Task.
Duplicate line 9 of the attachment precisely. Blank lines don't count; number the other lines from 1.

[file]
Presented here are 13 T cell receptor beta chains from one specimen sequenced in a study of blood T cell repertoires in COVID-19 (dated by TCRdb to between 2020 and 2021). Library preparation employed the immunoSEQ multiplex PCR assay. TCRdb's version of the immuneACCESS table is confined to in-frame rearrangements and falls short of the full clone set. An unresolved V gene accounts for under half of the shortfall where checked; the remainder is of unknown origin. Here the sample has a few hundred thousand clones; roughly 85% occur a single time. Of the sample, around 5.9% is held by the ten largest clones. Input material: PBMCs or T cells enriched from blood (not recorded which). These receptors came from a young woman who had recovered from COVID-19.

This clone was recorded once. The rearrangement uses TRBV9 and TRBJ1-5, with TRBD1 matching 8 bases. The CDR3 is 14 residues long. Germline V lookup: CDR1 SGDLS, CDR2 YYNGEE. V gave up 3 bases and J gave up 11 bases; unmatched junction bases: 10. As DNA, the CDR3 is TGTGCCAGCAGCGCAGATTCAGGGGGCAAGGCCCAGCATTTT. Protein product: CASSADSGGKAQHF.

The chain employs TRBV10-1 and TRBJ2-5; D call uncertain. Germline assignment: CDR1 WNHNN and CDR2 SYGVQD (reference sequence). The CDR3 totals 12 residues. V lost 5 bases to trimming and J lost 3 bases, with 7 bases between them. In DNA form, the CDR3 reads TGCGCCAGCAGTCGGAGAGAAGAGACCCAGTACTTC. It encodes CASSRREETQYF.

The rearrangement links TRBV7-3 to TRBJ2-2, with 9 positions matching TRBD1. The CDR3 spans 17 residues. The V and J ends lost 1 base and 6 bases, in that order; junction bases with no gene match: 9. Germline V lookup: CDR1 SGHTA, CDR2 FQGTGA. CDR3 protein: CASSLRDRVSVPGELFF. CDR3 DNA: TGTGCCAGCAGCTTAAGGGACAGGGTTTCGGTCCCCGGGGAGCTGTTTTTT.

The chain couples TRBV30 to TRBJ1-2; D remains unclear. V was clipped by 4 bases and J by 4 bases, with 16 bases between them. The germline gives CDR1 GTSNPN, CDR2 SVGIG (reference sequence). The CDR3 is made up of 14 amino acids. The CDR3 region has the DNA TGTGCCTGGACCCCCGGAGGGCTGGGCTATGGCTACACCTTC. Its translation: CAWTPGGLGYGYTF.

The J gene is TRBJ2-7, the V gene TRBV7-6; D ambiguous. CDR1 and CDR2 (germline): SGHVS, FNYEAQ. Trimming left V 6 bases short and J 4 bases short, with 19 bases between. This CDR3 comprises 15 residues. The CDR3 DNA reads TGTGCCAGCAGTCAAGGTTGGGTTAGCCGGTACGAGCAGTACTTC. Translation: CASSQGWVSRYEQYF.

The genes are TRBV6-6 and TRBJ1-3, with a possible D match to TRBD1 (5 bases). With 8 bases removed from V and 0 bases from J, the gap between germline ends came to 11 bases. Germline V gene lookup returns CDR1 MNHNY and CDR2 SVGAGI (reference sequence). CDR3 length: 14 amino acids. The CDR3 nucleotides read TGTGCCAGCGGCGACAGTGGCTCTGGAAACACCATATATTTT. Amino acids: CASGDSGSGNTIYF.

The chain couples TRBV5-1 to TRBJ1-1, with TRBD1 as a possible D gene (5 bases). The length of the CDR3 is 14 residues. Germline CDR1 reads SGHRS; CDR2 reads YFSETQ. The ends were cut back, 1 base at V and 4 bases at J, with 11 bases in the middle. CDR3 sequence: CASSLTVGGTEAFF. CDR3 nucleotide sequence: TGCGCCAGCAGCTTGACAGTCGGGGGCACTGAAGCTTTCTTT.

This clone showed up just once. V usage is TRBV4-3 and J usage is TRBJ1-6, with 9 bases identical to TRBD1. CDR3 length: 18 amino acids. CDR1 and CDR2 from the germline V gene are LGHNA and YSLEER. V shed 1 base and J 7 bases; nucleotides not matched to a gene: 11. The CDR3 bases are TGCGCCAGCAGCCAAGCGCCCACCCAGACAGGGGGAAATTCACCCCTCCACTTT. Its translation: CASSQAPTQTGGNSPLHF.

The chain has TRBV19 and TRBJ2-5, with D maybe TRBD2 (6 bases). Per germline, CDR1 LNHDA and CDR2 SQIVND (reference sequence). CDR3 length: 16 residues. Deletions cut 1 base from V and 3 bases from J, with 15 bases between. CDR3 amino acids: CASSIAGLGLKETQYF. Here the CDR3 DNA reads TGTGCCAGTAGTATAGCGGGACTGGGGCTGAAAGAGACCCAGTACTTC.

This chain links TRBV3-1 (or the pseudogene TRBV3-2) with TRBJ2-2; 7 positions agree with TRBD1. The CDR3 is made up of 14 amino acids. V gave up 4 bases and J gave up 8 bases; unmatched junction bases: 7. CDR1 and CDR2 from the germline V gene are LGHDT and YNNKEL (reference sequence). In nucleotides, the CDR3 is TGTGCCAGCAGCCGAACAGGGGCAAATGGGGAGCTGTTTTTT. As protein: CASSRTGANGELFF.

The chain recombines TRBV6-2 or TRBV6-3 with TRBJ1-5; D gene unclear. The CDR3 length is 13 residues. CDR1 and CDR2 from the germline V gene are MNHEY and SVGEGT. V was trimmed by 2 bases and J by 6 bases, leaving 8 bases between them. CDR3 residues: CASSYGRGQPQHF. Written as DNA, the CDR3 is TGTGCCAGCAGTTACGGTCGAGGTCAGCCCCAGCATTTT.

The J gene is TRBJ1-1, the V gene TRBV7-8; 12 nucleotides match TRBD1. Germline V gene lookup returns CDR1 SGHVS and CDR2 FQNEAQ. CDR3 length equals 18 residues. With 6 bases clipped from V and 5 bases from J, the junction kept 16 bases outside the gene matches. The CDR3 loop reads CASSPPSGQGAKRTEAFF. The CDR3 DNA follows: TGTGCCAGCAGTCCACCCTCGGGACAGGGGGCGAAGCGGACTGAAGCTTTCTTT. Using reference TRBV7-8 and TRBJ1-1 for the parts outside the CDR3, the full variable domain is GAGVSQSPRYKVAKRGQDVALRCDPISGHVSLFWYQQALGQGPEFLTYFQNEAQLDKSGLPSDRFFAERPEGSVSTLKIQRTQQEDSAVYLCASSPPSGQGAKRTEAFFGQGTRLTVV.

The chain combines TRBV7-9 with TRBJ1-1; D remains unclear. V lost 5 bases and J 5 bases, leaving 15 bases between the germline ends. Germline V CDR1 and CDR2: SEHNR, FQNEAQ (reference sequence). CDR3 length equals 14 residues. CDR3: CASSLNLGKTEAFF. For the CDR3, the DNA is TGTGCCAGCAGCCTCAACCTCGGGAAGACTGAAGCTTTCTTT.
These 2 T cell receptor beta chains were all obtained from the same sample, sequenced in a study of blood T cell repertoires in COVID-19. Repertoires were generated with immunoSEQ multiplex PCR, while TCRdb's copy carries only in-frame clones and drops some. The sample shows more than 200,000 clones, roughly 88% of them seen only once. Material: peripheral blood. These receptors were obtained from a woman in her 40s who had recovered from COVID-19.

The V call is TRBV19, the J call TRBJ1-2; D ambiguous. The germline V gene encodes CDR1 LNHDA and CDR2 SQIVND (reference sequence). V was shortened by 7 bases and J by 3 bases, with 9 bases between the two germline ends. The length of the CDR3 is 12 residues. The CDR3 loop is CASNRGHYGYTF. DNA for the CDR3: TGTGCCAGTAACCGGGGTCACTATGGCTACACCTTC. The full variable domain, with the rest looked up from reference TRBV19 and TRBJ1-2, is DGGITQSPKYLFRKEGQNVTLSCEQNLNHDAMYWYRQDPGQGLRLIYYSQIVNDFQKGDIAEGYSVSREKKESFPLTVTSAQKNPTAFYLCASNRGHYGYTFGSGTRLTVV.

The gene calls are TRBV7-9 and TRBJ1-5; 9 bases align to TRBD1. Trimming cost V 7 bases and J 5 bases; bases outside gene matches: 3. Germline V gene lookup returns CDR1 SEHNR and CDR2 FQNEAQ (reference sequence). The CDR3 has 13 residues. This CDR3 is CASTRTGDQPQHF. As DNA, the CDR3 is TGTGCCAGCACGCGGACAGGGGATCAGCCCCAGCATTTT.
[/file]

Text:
This clone showed up just once. V usage is TRBV4-3 and J usage is TRBJ1-6, with 9 bases identical to TRBD1. CDR3 length: 18 amino acids. CDR1 and CDR2 from the germline V gene are LGHNA and YSLEER. V shed 1 base and J 7 bases; nucleotides not matched to a gene: 11. The CDR3 bases are TGCGCCAGCAGCCAAGCGCCCACCCAGACAGGGGGAAATTCACCCCTCCACTTT. Its translation: CASSQAPTQTGGNSPLHF.